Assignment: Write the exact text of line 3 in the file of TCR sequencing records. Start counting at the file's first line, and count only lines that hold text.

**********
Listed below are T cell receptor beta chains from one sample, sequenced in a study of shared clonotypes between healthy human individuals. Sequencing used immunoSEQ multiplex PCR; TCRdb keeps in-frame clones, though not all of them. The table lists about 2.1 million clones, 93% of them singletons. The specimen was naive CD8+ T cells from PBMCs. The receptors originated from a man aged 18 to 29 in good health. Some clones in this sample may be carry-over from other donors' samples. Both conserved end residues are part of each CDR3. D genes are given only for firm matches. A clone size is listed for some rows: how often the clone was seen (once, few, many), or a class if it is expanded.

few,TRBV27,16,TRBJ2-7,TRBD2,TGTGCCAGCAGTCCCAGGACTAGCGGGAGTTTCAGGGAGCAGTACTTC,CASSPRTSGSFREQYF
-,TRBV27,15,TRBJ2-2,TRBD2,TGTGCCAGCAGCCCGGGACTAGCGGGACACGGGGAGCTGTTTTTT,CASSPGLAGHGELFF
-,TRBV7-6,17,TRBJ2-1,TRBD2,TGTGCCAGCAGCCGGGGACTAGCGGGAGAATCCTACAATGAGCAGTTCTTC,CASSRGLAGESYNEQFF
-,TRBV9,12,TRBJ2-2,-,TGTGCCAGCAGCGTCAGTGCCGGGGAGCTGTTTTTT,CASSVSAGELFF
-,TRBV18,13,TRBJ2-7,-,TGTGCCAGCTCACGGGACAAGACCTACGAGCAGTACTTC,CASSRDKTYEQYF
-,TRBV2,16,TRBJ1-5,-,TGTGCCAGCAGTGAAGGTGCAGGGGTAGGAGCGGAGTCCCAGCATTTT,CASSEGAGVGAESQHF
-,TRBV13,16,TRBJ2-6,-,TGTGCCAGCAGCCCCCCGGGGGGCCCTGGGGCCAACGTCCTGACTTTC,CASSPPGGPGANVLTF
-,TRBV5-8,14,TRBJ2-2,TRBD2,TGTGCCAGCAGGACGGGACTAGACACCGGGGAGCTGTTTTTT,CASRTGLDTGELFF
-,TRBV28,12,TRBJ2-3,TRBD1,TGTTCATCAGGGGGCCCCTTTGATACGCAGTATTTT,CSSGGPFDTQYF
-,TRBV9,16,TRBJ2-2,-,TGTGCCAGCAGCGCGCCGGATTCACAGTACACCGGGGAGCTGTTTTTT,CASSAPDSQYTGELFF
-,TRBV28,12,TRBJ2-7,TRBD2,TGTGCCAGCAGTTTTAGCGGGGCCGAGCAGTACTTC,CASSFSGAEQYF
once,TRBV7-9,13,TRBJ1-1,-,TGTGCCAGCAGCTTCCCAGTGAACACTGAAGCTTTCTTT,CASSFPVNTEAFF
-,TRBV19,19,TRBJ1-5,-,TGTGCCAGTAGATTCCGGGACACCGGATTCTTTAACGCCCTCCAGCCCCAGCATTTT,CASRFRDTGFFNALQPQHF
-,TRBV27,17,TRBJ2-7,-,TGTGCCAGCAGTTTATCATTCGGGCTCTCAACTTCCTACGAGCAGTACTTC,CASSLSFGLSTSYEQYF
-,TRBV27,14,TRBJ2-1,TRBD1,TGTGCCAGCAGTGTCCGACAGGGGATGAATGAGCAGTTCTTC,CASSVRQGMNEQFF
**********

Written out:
-,TRBV27,15,TRBJ2-2,TRBD2,TGTGCCAGCAGCCCGGGACTAGCGGGACACGGGGAGCTGTTTTTT,CASSPGLAGHGELFF